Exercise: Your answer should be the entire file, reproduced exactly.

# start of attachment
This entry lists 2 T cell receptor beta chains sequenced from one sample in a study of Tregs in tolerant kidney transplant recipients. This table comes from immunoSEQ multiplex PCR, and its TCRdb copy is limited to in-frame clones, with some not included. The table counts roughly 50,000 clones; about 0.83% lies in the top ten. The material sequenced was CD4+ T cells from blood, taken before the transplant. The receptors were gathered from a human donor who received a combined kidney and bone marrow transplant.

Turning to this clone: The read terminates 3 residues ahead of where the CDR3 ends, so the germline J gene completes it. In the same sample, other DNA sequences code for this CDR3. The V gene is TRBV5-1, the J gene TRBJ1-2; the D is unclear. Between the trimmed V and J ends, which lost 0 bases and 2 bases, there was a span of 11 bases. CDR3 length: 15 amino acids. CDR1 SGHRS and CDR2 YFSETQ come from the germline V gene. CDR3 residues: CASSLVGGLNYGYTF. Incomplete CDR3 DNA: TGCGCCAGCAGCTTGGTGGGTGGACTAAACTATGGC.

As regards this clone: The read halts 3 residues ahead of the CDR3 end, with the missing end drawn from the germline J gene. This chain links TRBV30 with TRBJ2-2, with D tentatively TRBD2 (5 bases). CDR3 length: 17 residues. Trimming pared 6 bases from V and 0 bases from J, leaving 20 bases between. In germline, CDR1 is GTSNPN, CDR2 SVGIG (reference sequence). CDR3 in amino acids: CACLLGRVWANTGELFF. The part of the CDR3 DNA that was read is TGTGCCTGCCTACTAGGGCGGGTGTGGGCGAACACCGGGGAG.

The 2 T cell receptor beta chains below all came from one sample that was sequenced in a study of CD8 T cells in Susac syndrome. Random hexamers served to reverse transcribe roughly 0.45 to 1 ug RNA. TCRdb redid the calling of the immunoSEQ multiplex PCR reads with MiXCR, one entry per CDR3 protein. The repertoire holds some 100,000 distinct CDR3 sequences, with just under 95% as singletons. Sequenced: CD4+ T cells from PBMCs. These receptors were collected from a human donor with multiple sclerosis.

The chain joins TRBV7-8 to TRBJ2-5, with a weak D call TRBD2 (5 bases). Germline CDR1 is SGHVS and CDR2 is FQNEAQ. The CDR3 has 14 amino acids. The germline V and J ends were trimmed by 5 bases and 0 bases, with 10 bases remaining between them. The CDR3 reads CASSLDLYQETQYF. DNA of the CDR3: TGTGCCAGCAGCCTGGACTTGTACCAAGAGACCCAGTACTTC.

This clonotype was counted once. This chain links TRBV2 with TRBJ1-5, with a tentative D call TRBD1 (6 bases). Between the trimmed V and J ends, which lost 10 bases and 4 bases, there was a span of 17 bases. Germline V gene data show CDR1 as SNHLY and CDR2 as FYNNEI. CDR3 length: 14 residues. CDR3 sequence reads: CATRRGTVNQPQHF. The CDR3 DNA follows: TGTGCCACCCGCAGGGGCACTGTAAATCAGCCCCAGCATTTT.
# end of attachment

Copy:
This entry lists 2 T cell receptor beta chains sequenced from one sample in a study of Tregs in tolerant kidney transplant recipients. This table comes from immunoSEQ multiplex PCR, and its TCRdb copy is limited to in-frame clones, with some not included. The table counts roughly 50,000 clones; about 0.83% lies in the top ten. The material sequenced was CD4+ T cells from blood, taken before the transplant. The receptors were gathered from a human donor who received a combined kidney and bone marrow transplant.

Turning to this clone: The read terminates 3 residues ahead of where the CDR3 ends, so the germline J gene completes it. In the same sample, other DNA sequences code for this CDR3. The V gene is TRBV5-1, the J gene TRBJ1-2; the D is unclear. Between the trimmed V and J ends, which lost 0 bases and 2 bases, there was a span of 11 bases. CDR3 length: 15 amino acids. CDR1 SGHRS and CDR2 YFSETQ come from the germline V gene. CDR3 residues: CASSLVGGLNYGYTF. Incomplete CDR3 DNA: TGCGCCAGCAGCTTGGTGGGTGGACTAAACTATGGC.

As regards this clone: The read halts 3 residues ahead of the CDR3 end, with the missing end drawn from the germline J gene. This chain links TRBV30 with TRBJ2-2, with D tentatively TRBD2 (5 bases). CDR3 length: 17 residues. Trimming pared 6 bases from V and 0 bases from J, leaving 20 bases between. In germline, CDR1 is GTSNPN, CDR2 SVGIG (reference sequence). CDR3 in amino acids: CACLLGRVWANTGELFF. The part of the CDR3 DNA that was read is TGTGCCTGCCTACTAGGGCGGGTGTGGGCGAACACCGGGGAG.

The 2 T cell receptor beta chains below all came from one sample that was sequenced in a study of CD8 T cells in Susac syndrome. Random hexamers served to reverse transcribe roughly 0.45 to 1 ug RNA. TCRdb redid the calling of the immunoSEQ multiplex PCR reads with MiXCR, one entry per CDR3 protein. The repertoire holds some 100,000 distinct CDR3 sequences, with just under 95% as singletons. Sequenced: CD4+ T cells from PBMCs. These receptors were collected from a human donor with multiple sclerosis.

The chain joins TRBV7-8 to TRBJ2-5, with a weak D call TRBD2 (5 bases). Germline CDR1 is SGHVS and CDR2 is FQNEAQ. The CDR3 has 14 amino acids. The germline V and J ends were trimmed by 5 bases and 0 bases, with 10 bases remaining between them. The CDR3 reads CASSLDLYQETQYF. DNA of the CDR3: TGTGCCAGCAGCCTGGACTTGTACCAAGAGACCCAGTACTTC.

This clonotype was counted once. This chain links TRBV2 with TRBJ1-5, with a tentative D call TRBD1 (6 bases). Between the trimmed V and J ends, which lost 10 bases and 4 bases, there was a span of 17 bases. Germline V gene data show CDR1 as SNHLY and CDR2 as FYNNEI. CDR3 length: 14 residues. CDR3 sequence reads: CATRRGTVNQPQHF. The CDR3 DNA follows: TGTGCCACCCGCAGGGGCACTGTAAATCAGCCCCAGCATTTT.